Maulana Fazlur Rahman
Maulana Fazlur Rahman, with a gray beard and wearing a yellow turban, is a powerful man. He was born in 1952 in the southern district of Dera Ismail Khan (NWFP) and comes from a religious family. His father, Maulana Mufti Mahmood, was a well-known Islamic scholar and seasoned politician who was the NWFP’s chief minister in the 1970s during Bhutto’s government.
Fazlur Rahman took over the JUI’s reins as secretary general after his father’s death. The JUI, which represents the Deobandi school of Islamic thought, split into two factions in the 1980s on the question of joining General Zia ul Haq’s military government. Fazlur Rahman leads the main faction, the JUI-F, while JUI-S is led by Maulana Sami ul Haq, another pro-Taleban Islamist leader.
A veteran politician, the Maulana has been elected to the National Assembly three times since 1988. Maulana Fazlur Rahman is a fundamentalist with a difference, known for his proximity to former Prime Minister Benazir Bhutto. Despite his fundamentalist orientation, he supported her right to become premier and opposed the campaign of the Jamaat-e-Islami (JEI) in the 1990s against a woman heading the government of an Islamic country. Benazir Bhutto duly rewarded Maulana Fazlur Rahman by appointing him as the chairman of the Parliamentary Foreign Affairs Committee.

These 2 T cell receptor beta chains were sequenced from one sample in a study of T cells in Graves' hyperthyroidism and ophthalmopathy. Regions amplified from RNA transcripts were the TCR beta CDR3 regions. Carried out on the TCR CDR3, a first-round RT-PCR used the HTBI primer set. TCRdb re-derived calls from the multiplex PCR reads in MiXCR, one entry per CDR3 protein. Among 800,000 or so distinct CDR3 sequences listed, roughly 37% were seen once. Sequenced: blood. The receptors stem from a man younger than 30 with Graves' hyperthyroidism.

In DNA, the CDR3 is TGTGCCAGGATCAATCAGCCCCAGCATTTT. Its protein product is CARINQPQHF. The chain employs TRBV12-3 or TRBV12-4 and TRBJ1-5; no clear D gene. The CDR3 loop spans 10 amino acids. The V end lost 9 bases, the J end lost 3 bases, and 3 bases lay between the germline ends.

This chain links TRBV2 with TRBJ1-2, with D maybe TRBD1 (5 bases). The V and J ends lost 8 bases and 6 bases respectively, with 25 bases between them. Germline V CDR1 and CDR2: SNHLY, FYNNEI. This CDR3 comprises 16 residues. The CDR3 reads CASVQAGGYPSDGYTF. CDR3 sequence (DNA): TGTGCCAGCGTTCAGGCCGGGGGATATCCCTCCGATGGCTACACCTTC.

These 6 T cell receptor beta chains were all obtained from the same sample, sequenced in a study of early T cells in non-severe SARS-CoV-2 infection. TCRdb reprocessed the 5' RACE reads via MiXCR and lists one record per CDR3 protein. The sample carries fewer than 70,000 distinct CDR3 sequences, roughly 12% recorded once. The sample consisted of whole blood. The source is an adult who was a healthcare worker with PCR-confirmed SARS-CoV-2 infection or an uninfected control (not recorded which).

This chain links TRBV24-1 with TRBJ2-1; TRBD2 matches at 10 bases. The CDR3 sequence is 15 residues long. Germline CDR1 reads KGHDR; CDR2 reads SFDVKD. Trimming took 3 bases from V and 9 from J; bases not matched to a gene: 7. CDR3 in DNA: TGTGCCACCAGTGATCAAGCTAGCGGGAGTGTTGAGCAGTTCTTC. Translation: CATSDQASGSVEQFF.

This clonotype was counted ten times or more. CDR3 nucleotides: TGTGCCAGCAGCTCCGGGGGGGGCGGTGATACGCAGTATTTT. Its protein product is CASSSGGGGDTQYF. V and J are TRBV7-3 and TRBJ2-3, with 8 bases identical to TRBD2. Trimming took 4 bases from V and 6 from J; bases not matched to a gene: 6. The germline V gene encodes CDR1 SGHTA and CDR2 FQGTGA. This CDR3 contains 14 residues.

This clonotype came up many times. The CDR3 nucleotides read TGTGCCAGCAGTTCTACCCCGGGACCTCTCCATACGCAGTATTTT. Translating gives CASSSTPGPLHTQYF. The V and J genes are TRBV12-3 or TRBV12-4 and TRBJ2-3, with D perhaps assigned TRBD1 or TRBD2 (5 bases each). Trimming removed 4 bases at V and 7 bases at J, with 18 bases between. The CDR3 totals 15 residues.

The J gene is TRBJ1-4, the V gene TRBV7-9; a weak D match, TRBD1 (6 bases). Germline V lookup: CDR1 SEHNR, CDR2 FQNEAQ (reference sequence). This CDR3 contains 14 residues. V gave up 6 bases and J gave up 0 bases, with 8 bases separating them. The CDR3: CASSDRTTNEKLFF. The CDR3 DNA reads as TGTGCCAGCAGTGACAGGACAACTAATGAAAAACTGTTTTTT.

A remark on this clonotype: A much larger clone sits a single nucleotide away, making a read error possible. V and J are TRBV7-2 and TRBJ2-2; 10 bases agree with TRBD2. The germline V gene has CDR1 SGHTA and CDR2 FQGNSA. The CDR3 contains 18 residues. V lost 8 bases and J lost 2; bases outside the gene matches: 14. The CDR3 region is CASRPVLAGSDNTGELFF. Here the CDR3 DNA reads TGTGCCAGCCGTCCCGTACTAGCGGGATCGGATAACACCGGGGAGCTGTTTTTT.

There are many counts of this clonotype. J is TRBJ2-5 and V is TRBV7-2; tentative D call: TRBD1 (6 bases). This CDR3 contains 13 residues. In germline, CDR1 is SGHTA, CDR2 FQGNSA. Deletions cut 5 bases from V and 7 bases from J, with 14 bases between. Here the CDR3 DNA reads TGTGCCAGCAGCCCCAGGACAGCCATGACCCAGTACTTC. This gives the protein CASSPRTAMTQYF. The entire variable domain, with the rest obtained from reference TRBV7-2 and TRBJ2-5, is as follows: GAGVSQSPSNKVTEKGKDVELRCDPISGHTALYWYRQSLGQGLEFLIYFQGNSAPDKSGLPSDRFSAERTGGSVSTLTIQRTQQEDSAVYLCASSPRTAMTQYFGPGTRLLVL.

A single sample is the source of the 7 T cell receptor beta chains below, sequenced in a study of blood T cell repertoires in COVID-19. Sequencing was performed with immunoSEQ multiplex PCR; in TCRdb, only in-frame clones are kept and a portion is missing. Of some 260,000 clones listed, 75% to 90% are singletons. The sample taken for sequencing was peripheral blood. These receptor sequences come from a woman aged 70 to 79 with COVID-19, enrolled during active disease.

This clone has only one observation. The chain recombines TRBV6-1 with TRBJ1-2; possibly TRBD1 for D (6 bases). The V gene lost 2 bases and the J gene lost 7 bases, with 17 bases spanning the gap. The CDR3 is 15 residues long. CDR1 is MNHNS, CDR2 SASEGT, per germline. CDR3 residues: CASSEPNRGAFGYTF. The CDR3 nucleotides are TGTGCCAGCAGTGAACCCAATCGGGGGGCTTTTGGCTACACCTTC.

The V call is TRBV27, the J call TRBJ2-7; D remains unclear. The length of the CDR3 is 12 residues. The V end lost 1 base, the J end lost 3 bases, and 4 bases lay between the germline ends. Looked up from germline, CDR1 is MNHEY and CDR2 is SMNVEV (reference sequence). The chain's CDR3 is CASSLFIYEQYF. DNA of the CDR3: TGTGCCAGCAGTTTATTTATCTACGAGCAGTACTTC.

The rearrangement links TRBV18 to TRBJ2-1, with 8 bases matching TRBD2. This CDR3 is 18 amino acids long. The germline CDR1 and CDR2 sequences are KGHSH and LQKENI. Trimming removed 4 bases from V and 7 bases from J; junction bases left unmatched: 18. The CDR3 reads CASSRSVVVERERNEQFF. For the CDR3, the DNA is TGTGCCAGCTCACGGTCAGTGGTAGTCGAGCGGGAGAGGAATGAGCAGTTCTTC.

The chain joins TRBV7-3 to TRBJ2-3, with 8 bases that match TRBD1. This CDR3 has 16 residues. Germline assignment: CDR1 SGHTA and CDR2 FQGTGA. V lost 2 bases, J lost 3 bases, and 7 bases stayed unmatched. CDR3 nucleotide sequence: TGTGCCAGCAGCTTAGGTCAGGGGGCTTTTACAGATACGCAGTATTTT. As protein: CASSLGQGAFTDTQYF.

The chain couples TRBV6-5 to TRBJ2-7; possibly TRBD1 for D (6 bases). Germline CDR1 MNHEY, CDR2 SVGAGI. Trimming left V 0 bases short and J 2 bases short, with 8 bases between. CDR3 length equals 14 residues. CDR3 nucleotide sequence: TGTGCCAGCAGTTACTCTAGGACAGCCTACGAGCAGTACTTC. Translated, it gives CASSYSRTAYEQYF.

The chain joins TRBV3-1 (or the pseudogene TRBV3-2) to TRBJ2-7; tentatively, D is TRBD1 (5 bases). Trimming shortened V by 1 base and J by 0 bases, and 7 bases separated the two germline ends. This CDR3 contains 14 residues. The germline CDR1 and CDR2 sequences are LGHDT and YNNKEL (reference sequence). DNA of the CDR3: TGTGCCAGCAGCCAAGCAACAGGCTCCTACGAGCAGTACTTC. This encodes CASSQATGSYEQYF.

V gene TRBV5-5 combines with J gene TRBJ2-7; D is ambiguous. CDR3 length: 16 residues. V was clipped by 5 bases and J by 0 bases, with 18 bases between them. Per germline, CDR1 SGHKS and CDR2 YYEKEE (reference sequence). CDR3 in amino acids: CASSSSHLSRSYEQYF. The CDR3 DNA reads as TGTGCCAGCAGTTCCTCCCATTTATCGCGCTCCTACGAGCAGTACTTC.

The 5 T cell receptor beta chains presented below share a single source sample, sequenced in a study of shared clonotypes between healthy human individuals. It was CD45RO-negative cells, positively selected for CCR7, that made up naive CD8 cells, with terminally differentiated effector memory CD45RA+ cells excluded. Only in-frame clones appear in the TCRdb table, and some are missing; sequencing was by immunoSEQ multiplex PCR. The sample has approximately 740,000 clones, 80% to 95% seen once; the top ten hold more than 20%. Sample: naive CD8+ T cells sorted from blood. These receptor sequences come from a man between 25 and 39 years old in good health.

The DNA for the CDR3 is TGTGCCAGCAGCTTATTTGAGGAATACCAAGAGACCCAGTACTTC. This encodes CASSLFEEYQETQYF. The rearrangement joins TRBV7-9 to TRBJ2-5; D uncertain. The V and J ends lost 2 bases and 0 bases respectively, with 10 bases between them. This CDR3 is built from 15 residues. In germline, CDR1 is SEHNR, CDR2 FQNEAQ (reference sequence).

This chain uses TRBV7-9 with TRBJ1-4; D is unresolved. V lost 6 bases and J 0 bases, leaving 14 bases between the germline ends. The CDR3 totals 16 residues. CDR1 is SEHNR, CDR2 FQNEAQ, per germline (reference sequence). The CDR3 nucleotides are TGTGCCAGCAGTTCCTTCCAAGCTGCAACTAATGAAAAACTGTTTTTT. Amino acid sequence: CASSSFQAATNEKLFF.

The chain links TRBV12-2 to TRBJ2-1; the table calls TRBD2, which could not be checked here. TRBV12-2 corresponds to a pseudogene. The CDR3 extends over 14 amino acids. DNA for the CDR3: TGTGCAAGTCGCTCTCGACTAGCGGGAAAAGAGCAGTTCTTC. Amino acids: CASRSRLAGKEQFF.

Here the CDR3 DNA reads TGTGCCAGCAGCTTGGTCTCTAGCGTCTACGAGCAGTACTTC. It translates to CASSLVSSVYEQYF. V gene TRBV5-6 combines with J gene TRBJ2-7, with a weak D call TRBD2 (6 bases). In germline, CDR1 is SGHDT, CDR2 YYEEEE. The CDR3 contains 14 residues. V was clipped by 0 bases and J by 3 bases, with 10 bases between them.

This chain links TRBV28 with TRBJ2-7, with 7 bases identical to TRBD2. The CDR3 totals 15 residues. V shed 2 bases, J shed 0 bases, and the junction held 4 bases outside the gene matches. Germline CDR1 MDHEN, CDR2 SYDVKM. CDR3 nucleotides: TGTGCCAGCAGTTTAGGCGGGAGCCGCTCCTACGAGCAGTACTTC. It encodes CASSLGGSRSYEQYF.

Maulana Fazlur Rahman, who heads the Jamiat Ulema-i-Islam and presently Secretary General of the Muttahida Majlis-i-Amal (MMA) is presumed to have close ties with Afghanistan’s ousted Taliban regime. When US and allied forces began bombing Taleban strongholds in Afghanistan, he led large anti-US, anti-Musharraf, and pro-Taleban rallies in Pakistan’s major cities and threatened to launch a jihad (holy war) against the US if the bombings continued.
He loves foreign travel and the good things of life, and during Bhutto’s second tenure as prime minister he spent more time abroad than in Pakistan. He also traveled to the United States and met senior officials. During his visit to the Middle East, he built up an extensive network to gather both moral and financial support for his cause. Recently during his visit to India, he was most diplomatic in his statements and proved that Pakistani politicians, even if they are in the opposition, could conduct themselves as worthy unofficial representatives of the country.
This article was last updated on Monday, Jan 02, 2012